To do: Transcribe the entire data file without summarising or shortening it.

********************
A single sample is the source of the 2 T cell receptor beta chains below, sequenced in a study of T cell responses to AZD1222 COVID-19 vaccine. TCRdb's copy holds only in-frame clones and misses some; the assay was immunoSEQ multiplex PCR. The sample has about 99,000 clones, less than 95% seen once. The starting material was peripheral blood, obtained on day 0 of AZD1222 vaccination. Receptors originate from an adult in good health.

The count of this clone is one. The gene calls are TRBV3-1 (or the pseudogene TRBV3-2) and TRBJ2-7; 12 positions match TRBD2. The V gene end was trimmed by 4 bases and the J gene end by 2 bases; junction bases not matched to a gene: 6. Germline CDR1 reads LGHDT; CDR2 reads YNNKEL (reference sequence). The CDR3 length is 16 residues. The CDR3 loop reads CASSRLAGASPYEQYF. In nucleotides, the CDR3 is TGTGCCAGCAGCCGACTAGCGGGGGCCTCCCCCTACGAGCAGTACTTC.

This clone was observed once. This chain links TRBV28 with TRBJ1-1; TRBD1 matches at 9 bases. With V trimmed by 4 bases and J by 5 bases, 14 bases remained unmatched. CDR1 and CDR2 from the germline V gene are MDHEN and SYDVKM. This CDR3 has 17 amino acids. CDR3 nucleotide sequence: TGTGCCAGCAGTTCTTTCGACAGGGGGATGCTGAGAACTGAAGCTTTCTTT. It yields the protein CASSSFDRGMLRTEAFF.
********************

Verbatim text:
A single sample is the source of the 2 T cell receptor beta chains below, sequenced in a study of T cell responses to AZD1222 COVID-19 vaccine. TCRdb's copy holds only in-frame clones and misses some; the assay was immunoSEQ multiplex PCR. The sample has about 99,000 clones, less than 95% seen once. The starting material was peripheral blood, obtained on day 0 of AZD1222 vaccination. Receptors originate from an adult in good health.

The count of this clone is one. The gene calls are TRBV3-1 (or the pseudogene TRBV3-2) and TRBJ2-7; 12 positions match TRBD2. The V gene end was trimmed by 4 bases and the J gene end by 2 bases; junction bases not matched to a gene: 6. Germline CDR1 reads LGHDT; CDR2 reads YNNKEL (reference sequence). The CDR3 length is 16 residues. The CDR3 loop reads CASSRLAGASPYEQYF. In nucleotides, the CDR3 is TGTGCCAGCAGCCGACTAGCGGGGGCCTCCCCCTACGAGCAGTACTTC.

This clone was observed once. This chain links TRBV28 with TRBJ1-1; TRBD1 matches at 9 bases. With V trimmed by 4 bases and J by 5 bases, 14 bases remained unmatched. CDR1 and CDR2 from the germline V gene are MDHEN and SYDVKM. This CDR3 has 17 amino acids. CDR3 nucleotide sequence: TGTGCCAGCAGTTCTTTCGACAGGGGGATGCTGAGAACTGAAGCTTTCTTT. It yields the protein CASSSFDRGMLRTEAFF.